Illustration for article titled Resident Evil 5 Co-op Event Part I: The Levels Japan Doesn’t Want Us to Have

The Capcom Resident Evil 5/Bionic Commando event featured some 30 consoles loaded with the Japanese demo of RE5 that went live in early December.

The more devious dedicated Resident Evil 5 fans will have already played these levels and can skip to Part the Second where I talk about the “never-before-seen” levels Capcom showed off. For everyone else, here’s what I came away with having played the levels Japan won’t let us have ‘til “early 2009.”


My co-op buddy for this event was Joystiq’s Randy Nelson (blog solidarity). I got to play as the “host” of our online match – making me Chris Redfield and Randy the female sidekick Sheva Alomar. We started out with the dusty shanty town level to get the hang of moving, shooting and not shooting at our co-op buddy. There’s no friendly fire in the game, but it’s sort of rude to keep shooting at your buddy’s face.

The inventory system took me a while to get used to. Unlike Resident Evil 4 where you had a nifty briefcase and the luxury of a paused game when you opened it, RE5 doesn’t stop the game when you tap the inventory button. This adds a whole degree of difficulty to combat when you’re trying to change guns mid-fight, but I don’t know that it doesn’t interrupt the combat just as much as if the game did pause.

Luckily, you can hotkey weapons to the D-pad and green herbs seem to magically appear in your hand if your partner is injured and you’re standing close enough to you to heal them. And I figured out how to reload your gun without using the inventory screen. It’s slightly tedious because you have to hold down the left trigger and press A (reload) instead of X (fire). This is how I wound up shooting Randy more often than reloading my gun.

The demo also teaches you how to interact with our buddy. The B button (or Circle as the case may be) is all partner interaction stuff, from reviving them to giving them boosts onto broken ladders. The X button (Square) is all about you – taking ammo, stomping downed zombies and kicking down doors. I thought it was kind of cool how you could pick up ammo and items with B, thereby dropping it in your buddy’s inventory instead of yours. But I’m an item hog, so I never used this feature. I did use B to punch zombies holding my buddy down and also to haul my buddy up from a ledge.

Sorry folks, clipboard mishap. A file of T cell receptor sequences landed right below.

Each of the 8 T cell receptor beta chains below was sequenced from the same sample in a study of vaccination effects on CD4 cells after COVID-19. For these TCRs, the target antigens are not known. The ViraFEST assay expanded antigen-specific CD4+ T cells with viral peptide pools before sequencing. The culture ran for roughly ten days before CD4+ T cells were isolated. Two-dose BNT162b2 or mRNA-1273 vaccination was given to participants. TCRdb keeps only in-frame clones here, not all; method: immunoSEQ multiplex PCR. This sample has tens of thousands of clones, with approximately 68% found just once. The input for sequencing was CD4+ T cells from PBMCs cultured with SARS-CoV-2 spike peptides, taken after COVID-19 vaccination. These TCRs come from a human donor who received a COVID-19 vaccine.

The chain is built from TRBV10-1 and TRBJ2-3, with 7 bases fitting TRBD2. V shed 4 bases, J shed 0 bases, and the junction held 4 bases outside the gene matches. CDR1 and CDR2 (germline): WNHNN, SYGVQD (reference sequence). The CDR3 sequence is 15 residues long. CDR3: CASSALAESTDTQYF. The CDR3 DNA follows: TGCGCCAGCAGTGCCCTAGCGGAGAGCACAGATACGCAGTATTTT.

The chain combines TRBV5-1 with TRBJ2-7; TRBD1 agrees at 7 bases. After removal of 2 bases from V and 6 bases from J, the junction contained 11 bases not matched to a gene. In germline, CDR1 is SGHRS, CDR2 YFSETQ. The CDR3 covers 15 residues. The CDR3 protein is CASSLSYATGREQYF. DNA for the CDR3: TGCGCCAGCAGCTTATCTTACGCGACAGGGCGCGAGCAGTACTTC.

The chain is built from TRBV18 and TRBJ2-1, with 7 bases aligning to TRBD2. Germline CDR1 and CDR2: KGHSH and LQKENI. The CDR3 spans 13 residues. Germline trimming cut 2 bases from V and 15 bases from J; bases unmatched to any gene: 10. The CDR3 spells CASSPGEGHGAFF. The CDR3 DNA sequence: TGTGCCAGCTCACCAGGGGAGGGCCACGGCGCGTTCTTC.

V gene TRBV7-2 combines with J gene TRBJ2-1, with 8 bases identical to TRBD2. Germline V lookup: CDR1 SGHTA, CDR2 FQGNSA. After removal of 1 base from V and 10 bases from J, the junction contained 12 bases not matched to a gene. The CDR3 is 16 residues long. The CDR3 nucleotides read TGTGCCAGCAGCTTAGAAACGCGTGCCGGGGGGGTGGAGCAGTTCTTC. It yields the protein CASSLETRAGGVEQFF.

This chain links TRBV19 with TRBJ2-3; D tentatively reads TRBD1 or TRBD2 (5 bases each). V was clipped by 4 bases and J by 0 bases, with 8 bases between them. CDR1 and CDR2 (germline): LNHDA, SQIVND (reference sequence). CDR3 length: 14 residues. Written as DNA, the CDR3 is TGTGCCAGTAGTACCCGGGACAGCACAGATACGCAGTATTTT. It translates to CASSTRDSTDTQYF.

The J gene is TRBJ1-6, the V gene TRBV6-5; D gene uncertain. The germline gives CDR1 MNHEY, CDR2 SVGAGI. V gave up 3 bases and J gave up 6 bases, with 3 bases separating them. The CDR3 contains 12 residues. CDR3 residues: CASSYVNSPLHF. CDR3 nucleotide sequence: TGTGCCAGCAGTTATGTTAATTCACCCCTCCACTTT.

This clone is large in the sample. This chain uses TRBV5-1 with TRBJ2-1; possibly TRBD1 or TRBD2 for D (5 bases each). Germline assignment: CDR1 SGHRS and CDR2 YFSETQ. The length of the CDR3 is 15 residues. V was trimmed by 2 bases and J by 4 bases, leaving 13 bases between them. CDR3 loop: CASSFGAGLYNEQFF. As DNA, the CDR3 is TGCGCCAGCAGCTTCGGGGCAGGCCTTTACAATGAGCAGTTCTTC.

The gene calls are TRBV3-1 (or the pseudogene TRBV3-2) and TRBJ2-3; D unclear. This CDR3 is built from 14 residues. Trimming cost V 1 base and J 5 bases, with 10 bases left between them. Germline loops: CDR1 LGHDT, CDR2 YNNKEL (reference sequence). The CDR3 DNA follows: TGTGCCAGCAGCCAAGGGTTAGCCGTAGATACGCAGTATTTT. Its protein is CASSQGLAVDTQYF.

That section cleared, we reloaded the game into the next sample stage which looked exactly like the first one (I assume because they’re both part of the same level). This part had us sneaking into a building to watch an execution hosted by a guy with a megaphone and a creature that looks like Pyramid Head from the Silent Hill series.

Upon being discovered by the guy with the megaphone (who then calls upon the crowd of zombies to come kill us), Sheva and Chris have to hunker down in this confined space and gun down anything that busts through a door or breaks through a window. Eventually, the Pyramid Head guy breaks through the wall and you have to unload at least five clips of handgun bullets or three boxes of shotgun shells to get him to go down.


At that moment, the game felt a little like Left 4 Dead – there were too many zombies, my partner needed to be rescued, and for a while there weren’t enough bullets to kill them all. I was teetering at the edge of zombie-induced anxiety, but before I could take the plunge into “Oh em gee, this is scary,” all the enemies were killed and Randy and I were at full health. And a bunch of handgun ammo spawned in where the dead zombie bodies had evaporated.

It wasn’t scary, and it really wasn’t challenging. Maybe that’s a tall order for a demo, but I really felt like something was off with Resident Evil 5 based on this demo. Maybe it was the fact that I could punch zombies – that kind of reduces their scariness. Although, you could kick zombies in RE4 and that didn’t ruin it for me. So maybe it was having another person with me the whole time – one with her own guns that usually didn’t need saving.


I was still mulling it over when Randy suggested we move on to the “new” levels. I told him about my misgivings and he shrugged, saying maybe the new stuff would be a better representation of the game.

By better, I hoped he meant scary. And by scary, I’d accept any from Left 4 Dead “Oh shit, too many zombies!” to RE4’s mostly-unsettling-occasional-oh-shit moments. Anything but bland post-apocalyptic shooter…

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